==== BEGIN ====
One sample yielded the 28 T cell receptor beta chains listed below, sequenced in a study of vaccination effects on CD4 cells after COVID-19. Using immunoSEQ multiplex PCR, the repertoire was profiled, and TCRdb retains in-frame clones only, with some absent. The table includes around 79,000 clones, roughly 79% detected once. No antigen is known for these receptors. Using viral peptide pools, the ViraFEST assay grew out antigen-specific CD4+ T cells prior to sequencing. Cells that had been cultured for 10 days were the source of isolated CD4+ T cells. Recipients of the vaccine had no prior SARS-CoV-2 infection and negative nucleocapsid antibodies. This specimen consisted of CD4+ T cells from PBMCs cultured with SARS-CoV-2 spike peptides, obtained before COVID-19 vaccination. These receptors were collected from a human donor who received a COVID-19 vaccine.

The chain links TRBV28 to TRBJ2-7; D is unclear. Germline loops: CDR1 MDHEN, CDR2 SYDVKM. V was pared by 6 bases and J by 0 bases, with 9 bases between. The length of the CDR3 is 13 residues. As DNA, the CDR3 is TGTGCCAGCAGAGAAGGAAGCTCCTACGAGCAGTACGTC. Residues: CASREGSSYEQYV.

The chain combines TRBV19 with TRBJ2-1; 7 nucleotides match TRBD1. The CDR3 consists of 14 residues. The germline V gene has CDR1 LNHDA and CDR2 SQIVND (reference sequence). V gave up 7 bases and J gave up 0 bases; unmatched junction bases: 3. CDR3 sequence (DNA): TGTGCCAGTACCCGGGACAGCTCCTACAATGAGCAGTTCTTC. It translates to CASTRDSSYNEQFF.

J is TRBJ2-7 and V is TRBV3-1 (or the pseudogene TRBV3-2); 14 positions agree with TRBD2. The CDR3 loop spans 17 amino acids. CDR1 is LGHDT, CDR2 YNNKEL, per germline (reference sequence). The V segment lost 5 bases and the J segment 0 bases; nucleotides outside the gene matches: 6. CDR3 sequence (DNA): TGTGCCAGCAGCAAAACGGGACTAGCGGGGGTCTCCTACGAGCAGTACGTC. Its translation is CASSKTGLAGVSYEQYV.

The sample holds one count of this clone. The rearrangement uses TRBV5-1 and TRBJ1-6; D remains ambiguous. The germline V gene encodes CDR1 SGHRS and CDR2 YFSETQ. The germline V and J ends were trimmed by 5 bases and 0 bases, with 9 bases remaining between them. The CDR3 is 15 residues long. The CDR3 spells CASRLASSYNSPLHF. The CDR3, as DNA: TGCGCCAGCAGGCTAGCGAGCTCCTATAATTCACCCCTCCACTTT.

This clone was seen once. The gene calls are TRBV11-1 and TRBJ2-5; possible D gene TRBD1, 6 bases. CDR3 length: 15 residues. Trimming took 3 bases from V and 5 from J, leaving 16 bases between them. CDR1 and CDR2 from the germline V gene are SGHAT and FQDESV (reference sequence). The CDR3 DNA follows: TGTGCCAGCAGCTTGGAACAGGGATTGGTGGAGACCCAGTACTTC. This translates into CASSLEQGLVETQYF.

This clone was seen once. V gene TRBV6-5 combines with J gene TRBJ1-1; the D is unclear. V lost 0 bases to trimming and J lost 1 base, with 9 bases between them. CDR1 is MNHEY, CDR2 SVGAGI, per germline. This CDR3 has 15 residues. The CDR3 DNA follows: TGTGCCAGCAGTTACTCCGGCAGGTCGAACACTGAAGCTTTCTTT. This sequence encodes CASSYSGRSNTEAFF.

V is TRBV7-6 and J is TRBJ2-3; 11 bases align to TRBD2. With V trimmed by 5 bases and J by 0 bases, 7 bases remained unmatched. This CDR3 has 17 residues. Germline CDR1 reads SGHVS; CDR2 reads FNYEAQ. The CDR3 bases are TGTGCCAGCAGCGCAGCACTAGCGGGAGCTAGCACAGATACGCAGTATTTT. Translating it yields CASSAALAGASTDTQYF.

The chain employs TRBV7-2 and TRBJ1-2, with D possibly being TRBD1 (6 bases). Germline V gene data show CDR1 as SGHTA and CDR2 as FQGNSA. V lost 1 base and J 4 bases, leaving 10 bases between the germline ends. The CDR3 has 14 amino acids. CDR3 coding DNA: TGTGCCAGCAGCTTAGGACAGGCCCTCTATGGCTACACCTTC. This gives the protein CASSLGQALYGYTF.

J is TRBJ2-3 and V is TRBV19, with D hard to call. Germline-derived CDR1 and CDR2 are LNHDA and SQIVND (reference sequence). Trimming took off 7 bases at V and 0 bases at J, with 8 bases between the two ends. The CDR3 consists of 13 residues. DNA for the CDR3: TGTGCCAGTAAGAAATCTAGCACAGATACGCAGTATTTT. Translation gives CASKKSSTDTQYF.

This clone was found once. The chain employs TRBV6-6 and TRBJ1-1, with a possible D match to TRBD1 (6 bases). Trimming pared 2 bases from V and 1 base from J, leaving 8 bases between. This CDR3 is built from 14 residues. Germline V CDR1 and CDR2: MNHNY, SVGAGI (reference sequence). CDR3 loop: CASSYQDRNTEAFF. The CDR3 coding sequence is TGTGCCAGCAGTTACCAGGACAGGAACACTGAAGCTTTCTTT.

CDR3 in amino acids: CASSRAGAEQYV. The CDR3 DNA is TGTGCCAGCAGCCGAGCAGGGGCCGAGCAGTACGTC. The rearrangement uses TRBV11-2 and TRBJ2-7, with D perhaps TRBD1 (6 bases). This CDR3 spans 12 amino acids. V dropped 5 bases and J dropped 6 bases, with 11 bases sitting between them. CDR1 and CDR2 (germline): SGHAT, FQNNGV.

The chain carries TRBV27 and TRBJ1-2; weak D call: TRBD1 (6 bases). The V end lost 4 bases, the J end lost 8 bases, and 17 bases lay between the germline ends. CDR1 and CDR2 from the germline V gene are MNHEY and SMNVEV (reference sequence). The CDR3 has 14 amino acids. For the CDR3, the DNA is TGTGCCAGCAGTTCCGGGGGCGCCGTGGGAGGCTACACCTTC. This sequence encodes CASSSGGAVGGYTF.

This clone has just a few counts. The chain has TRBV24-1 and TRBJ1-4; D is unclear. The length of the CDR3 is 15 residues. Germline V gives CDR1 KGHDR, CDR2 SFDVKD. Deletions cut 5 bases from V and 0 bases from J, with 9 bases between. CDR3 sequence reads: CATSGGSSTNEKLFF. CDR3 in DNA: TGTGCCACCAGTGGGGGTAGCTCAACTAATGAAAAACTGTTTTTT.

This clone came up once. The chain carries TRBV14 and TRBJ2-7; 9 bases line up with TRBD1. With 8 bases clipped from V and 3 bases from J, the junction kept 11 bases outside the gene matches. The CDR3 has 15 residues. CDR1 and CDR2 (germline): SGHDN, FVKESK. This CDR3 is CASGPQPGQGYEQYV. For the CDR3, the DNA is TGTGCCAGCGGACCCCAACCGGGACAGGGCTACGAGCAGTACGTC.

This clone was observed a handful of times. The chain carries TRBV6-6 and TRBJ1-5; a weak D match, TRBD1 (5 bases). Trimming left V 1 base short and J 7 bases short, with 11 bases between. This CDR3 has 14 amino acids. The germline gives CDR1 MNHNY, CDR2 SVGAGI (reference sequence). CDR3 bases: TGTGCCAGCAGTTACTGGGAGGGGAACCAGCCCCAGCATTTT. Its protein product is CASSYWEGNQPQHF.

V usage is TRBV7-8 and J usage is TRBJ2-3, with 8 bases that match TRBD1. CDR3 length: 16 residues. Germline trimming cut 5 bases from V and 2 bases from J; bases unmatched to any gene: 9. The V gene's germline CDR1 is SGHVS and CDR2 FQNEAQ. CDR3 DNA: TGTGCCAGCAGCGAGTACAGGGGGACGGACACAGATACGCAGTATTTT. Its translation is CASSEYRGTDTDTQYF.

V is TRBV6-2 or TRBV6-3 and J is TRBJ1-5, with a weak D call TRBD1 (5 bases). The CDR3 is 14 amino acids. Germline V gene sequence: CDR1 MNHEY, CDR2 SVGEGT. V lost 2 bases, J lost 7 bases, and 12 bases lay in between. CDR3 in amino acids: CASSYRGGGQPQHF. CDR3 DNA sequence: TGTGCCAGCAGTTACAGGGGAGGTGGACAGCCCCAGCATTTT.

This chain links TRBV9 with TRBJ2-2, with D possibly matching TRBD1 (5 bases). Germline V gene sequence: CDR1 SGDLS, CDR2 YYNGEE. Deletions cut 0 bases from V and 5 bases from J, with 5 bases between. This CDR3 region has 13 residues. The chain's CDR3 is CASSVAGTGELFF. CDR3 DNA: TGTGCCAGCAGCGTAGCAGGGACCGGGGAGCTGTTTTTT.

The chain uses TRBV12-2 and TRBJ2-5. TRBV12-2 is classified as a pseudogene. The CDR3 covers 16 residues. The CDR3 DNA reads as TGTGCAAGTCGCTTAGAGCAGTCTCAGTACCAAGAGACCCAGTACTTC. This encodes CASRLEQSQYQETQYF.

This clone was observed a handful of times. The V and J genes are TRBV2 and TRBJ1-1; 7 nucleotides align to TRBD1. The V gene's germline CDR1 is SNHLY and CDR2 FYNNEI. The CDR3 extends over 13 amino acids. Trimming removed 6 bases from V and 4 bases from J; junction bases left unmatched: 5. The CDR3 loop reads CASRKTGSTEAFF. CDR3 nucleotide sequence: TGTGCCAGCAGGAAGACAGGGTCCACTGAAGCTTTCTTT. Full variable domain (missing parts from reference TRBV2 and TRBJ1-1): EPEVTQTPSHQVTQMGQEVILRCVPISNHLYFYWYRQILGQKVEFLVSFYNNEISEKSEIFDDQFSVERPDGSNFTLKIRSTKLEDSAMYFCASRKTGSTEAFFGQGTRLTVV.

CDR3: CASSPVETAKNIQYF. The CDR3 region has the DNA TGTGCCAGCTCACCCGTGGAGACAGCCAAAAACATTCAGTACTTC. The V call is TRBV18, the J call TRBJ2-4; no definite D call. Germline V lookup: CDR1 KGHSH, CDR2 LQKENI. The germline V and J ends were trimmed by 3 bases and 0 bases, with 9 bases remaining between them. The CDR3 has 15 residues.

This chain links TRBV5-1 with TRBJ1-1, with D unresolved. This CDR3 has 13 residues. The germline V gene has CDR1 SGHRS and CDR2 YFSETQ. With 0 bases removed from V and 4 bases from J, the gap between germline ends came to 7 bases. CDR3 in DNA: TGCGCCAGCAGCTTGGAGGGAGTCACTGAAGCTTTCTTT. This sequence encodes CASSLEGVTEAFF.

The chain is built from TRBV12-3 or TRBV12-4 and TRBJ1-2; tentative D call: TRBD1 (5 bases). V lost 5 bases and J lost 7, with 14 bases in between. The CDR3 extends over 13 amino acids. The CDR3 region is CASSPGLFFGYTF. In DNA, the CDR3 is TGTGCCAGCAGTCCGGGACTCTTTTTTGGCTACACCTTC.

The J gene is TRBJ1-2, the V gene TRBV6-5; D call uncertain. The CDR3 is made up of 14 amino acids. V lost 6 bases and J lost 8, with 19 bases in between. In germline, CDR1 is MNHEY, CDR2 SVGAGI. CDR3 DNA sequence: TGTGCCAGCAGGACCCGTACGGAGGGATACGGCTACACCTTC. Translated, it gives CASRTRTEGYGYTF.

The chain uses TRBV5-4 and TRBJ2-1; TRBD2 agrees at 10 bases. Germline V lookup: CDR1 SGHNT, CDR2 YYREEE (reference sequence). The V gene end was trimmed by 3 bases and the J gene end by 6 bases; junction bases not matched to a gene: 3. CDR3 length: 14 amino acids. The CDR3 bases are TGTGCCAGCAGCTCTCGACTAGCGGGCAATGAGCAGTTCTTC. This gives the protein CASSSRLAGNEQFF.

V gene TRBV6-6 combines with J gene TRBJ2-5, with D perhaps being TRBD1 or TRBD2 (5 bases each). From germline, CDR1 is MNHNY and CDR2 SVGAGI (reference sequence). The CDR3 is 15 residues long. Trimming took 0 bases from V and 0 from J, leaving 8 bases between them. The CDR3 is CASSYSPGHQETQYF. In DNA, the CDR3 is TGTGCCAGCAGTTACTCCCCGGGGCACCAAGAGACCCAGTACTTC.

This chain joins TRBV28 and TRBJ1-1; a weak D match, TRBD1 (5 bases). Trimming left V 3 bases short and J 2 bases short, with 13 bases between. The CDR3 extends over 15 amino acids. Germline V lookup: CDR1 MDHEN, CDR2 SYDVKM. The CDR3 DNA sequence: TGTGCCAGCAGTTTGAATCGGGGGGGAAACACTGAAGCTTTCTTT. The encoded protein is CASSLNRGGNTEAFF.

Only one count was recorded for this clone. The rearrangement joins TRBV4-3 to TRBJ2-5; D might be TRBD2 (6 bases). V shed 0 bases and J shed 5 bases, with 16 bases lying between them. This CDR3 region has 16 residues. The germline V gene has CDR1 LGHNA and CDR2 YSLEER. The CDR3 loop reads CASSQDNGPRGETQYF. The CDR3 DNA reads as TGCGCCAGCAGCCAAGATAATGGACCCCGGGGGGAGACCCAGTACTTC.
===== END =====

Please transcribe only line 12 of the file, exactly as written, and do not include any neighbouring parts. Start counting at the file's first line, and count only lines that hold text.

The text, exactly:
CDR3 in amino acids: CASSRAGAEQYV. The CDR3 DNA is TGTGCCAGCAGCCGAGCAGGGGCCGAGCAGTACGTC. The rearrangement uses TRBV11-2 and TRBJ2-7, with D perhaps TRBD1 (6 bases). This CDR3 spans 12 amino acids. V dropped 5 bases and J dropped 6 bases, with 11 bases sitting between them. CDR1 and CDR2 (germline): SGHAT, FQNNGV.